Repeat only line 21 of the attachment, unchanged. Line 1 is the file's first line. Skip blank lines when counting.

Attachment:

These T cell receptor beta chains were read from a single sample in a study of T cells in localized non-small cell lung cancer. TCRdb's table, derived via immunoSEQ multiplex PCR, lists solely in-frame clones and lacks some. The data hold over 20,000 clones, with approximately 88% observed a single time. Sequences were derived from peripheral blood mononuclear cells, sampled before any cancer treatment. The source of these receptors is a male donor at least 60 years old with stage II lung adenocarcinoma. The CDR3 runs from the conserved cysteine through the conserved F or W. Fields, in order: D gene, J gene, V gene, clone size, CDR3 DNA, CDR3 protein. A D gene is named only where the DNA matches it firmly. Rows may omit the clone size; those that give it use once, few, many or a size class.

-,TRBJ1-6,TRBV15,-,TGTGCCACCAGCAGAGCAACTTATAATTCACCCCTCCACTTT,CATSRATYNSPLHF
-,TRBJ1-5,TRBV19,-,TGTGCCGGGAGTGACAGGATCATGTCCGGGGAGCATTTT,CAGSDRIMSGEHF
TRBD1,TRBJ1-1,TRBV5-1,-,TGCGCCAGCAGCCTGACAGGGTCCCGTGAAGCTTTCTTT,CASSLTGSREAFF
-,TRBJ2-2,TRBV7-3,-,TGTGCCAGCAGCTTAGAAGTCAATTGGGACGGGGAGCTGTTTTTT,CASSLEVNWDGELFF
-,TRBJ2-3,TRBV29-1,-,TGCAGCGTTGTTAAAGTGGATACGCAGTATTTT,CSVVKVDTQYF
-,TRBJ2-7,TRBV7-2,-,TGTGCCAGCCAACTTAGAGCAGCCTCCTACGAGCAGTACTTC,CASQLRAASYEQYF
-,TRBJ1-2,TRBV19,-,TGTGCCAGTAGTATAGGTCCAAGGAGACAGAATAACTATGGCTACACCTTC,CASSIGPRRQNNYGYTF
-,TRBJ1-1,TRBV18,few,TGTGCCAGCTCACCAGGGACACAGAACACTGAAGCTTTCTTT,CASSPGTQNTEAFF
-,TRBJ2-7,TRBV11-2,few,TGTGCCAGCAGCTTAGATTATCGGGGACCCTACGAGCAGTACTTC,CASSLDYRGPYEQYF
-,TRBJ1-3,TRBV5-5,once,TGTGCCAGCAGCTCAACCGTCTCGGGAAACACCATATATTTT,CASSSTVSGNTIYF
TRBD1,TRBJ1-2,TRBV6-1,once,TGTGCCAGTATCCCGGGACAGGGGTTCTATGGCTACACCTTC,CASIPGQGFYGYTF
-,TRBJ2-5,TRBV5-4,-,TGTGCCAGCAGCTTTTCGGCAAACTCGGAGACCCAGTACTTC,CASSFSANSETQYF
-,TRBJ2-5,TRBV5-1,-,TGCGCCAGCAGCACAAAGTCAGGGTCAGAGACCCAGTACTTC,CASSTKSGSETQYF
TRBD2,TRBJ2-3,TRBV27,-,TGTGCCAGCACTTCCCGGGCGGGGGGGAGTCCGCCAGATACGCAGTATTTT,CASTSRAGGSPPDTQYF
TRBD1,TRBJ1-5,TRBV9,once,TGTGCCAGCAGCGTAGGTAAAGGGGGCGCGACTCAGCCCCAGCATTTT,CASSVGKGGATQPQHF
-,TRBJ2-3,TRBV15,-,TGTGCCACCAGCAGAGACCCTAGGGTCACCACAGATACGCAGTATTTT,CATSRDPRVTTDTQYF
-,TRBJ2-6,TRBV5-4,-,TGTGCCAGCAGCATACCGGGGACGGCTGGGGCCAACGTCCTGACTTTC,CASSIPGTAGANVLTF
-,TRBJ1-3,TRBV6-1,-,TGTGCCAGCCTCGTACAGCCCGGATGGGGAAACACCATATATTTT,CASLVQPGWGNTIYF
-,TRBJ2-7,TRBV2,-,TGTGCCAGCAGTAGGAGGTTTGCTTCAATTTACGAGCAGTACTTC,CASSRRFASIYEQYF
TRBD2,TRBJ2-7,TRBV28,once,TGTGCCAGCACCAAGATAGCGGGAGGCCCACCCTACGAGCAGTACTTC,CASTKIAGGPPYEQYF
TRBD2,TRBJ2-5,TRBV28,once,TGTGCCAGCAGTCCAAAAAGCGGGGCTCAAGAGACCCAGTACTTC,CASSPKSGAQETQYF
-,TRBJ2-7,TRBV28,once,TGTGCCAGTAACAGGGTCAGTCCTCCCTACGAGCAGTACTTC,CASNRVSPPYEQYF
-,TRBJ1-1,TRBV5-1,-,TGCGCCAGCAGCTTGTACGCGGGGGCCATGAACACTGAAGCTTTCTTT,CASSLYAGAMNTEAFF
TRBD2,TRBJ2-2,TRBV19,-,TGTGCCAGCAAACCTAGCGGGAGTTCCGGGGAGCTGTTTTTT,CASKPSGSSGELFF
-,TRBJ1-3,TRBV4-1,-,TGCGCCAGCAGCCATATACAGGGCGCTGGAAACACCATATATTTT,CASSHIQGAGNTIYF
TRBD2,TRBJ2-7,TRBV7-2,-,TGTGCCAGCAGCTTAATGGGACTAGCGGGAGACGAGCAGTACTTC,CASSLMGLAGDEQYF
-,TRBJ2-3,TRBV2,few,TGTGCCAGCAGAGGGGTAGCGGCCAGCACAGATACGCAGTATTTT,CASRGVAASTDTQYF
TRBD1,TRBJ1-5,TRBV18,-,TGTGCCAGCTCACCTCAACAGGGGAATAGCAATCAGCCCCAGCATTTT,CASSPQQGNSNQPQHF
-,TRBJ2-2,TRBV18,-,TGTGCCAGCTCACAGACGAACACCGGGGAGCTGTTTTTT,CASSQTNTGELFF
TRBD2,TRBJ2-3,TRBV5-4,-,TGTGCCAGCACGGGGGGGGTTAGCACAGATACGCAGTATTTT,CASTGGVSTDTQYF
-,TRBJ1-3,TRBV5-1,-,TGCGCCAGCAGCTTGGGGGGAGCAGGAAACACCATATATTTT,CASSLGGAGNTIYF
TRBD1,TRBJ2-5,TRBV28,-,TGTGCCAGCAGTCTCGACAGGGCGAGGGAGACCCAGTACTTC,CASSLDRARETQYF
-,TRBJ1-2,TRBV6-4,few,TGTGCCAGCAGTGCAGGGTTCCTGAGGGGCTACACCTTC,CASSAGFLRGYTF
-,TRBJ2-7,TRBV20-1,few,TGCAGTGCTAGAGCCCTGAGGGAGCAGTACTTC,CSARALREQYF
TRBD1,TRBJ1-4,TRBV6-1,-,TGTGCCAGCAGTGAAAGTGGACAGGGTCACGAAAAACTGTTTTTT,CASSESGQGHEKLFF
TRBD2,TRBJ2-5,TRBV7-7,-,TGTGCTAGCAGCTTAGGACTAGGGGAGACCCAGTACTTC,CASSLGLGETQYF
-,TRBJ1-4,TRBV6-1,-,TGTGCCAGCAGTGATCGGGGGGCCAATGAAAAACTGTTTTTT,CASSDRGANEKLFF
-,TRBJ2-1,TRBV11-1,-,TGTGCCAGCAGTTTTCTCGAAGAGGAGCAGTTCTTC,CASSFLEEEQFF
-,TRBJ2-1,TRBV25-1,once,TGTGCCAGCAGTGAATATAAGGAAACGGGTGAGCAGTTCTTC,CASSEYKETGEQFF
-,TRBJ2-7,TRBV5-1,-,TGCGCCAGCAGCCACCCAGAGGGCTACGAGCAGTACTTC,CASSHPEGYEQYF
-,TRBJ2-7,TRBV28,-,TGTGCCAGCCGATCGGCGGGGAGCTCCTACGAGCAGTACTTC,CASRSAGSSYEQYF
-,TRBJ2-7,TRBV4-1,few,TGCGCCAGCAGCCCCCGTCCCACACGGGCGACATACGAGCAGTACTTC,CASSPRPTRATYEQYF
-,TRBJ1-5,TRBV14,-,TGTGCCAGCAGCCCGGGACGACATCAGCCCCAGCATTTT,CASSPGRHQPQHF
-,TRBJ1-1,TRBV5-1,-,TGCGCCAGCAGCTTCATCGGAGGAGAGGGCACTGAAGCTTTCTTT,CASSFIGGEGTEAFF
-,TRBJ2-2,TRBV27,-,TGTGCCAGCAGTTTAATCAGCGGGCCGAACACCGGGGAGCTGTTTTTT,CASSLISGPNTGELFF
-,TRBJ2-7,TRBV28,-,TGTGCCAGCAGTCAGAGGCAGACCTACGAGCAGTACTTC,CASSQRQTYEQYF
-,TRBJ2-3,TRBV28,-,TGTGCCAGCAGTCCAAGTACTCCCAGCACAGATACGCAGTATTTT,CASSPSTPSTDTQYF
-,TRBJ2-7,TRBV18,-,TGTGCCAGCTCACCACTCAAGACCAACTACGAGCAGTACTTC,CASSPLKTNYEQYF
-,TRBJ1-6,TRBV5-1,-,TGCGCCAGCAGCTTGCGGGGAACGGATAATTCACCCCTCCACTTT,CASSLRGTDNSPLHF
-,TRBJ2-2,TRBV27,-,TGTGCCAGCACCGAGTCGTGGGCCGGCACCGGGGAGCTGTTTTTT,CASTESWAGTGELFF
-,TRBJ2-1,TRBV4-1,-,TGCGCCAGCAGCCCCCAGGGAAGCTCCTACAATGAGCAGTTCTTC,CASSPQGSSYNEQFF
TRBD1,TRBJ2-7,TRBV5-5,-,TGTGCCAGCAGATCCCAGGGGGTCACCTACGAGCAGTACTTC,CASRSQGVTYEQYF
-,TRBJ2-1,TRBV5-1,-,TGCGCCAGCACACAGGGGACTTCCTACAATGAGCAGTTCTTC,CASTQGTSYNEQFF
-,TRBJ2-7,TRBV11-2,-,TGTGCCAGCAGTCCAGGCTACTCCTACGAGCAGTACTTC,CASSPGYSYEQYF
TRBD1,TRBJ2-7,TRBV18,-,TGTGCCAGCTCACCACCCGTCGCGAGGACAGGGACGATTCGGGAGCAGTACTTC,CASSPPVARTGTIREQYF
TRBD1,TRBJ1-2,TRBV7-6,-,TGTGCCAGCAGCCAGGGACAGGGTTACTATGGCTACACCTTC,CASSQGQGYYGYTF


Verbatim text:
TRBD2,TRBJ2-7,TRBV28,once,TGTGCCAGCACCAAGATAGCGGGAGGCCCACCCTACGAGCAGTACTTC,CASTKIAGGPPYEQYF